Our farm at Sonning recently threw open its five-bar gates to the public as part of the national Open Farm Sunday event. Anna Thompson from the Centre for Dairy Research talks us through some pictures from the day.
We welcomed 280 guests as part of the national ‘Open Farm Sunday’ initiative on 10 June. The day was a great success with many visitors praising the opportunity to meet the our scientists face-to-face. The open day offered visitors the chance to learn more about the University’s farms: Sonning farm, with its Crop Research Unit and young dairy cows, and Shinfield farm with its 550-strong herd and the Centre for Dairy Research where research is carried out into sustainable dairy cow nutrition, milk composition, and environmental impacts of milk and meat production.
Reading scientists came out in force to enthuse and engage the public with their research. Here, Dr Lindsay Todman from the university’s Soil Security Programme is showing a young visitor how the characteristics of soil can affect water infiltration.
Visitors could also explore displays showing the ABC – Architecture, Biology and Chemistry – of soil. Good soil architecture, or soil structure, helps to prevent floods; biology refers to the life in soil – the billions of microorganisms present in it which help crops to grow; and chemistry to its all-important acidity or alkalinity.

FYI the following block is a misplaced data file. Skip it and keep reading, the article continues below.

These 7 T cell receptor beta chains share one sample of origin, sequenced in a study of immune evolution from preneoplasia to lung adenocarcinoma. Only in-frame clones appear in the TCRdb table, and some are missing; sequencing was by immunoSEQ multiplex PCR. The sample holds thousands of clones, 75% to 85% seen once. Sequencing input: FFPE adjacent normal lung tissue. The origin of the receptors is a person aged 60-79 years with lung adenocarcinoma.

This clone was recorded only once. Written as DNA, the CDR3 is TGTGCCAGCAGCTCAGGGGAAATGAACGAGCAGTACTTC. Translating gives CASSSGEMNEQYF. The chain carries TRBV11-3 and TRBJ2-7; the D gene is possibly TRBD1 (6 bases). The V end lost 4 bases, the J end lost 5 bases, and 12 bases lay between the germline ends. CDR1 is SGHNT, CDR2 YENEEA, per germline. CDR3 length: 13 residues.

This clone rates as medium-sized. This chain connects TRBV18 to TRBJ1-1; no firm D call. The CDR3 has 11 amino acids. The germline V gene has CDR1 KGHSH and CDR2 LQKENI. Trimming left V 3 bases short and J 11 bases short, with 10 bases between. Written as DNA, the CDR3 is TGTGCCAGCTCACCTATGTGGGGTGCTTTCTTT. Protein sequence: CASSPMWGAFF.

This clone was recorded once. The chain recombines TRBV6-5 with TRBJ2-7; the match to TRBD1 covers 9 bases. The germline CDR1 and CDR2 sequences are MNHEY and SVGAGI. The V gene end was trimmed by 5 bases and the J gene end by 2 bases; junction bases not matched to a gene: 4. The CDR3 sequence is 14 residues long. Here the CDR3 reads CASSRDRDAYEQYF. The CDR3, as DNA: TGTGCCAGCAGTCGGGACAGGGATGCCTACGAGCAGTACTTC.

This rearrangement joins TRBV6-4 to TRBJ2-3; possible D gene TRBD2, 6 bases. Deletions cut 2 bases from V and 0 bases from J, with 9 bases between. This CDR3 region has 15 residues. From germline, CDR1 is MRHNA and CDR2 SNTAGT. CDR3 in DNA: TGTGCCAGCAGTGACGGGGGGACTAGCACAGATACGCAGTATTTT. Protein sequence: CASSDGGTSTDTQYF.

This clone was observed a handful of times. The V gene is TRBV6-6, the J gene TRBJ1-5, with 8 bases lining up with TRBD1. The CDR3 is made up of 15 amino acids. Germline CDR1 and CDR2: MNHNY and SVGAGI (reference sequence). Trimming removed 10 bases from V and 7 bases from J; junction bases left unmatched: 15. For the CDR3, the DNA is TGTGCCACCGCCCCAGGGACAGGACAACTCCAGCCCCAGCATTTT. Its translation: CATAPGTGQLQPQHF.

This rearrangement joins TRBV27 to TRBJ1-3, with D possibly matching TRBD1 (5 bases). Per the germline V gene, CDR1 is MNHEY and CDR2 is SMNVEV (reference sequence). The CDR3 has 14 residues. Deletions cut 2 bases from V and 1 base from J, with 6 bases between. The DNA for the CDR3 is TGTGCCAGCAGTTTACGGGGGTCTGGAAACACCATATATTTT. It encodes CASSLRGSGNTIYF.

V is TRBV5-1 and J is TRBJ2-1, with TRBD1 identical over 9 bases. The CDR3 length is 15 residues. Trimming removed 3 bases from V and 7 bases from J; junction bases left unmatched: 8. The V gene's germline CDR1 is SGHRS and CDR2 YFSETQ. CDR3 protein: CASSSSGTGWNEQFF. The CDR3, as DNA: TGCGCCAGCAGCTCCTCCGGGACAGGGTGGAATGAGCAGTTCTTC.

Guests were able to meet the dairy calves that are raised on site as part of a high welfare system. James Lamburn, farms manager, demonstrated how fast calves grow by comparing a three and seven-week-old calf to the weight of a child and their parent!
Some researchers brought demonstration stations to help younger visitors understand how farmers help to shape, maintain, and protect the environment. Pictured here is the ‘Em-River‘ miniature model of a river. Dr Jo Clarke and Dr Arnaud Duranel from the Loddon Observatory the model show visitors how different types of building and engineering works can change river flow dynamics.
Tractor rides around the farm proved a particular hit with the visitors. The route included a short walk through the crops research unit where researchers from the Centre for Dairy Research and colleagues from the organic research centre explained the science behind sustainable crop rotations and encouraging biodiversity in arable systems.
Reading’s research on bees and other pollinating insects was also well represented. Dr Duncan Coston brought along ‘The Bumblarium’ – essentially a bee hive in a perspex cube – and children found out about some of the 250 bee species that live in the UK and how to construct their own bee hotels. Also on hand was Dr Jake Bishop, who spoke about his work at the Crops Research Unit considering different bean varieties and how they can be used to help pollinators.
And of course, no visit to the farm would be complete without a traditional welly throwing contest! Well done to the winner – who managed an impressive 25 metres!